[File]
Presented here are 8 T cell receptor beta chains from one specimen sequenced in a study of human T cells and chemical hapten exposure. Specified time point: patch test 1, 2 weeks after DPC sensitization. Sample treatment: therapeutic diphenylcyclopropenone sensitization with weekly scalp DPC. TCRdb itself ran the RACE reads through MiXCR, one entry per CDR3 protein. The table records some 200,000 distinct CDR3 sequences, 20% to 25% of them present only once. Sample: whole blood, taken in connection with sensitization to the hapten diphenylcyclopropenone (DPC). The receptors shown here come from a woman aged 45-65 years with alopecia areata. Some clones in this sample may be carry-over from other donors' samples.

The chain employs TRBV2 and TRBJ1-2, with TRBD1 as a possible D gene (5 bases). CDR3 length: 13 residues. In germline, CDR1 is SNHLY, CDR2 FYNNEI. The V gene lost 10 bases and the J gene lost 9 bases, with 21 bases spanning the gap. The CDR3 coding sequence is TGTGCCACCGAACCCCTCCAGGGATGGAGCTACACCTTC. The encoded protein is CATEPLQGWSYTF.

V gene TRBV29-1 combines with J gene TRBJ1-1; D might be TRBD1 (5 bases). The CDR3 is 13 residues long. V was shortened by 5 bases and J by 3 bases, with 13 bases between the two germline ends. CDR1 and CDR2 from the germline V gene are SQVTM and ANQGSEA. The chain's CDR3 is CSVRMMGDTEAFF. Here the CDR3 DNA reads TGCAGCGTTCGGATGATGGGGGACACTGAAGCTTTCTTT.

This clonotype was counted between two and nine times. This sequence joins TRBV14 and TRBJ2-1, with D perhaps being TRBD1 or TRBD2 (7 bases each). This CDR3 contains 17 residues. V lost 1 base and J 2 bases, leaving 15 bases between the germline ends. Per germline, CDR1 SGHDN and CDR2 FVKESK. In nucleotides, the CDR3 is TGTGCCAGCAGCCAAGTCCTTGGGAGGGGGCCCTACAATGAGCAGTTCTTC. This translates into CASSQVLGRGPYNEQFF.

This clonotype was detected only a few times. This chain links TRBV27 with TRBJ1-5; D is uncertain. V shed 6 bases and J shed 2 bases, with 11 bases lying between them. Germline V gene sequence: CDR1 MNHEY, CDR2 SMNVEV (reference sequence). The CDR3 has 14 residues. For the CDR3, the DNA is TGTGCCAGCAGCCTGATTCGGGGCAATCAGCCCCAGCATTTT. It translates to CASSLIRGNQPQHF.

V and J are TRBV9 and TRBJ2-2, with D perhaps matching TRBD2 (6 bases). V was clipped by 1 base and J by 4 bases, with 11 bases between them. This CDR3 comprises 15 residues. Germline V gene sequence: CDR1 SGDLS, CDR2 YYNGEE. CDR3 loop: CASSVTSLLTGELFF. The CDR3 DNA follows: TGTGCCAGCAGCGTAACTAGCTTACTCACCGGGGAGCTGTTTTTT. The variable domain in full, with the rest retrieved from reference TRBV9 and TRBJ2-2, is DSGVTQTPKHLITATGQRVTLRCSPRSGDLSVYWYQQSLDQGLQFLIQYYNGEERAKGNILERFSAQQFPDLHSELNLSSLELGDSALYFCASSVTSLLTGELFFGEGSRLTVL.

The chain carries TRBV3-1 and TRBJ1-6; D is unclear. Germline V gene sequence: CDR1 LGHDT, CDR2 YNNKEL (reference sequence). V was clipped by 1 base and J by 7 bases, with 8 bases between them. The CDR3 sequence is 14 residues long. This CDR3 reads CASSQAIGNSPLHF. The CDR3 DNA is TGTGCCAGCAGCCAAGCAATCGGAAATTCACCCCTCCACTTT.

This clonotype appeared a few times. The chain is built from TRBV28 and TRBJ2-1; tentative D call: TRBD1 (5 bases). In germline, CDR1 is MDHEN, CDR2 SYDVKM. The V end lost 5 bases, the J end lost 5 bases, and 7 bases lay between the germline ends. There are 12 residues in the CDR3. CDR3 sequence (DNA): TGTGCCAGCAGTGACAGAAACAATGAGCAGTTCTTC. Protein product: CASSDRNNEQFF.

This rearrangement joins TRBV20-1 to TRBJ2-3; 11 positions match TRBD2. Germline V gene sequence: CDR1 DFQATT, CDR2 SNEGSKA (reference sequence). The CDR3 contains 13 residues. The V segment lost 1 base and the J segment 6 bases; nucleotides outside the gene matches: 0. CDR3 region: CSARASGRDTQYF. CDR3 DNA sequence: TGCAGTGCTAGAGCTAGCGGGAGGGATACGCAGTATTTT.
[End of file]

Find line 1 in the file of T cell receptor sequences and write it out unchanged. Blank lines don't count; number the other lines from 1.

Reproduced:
Presented here are 8 T cell receptor beta chains from one specimen sequenced in a study of human T cells and chemical hapten exposure. Specified time point: patch test 1, 2 weeks after DPC sensitization. Sample treatment: therapeutic diphenylcyclopropenone sensitization with weekly scalp DPC. TCRdb itself ran the RACE reads through MiXCR, one entry per CDR3 protein. The table records some 200,000 distinct CDR3 sequences, 20% to 25% of them present only once. Sample: whole blood, taken in connection with sensitization to the hapten diphenylcyclopropenone (DPC). The receptors shown here come from a woman aged 45-65 years with alopecia areata. Some clones in this sample may be carry-over from other donors' samples.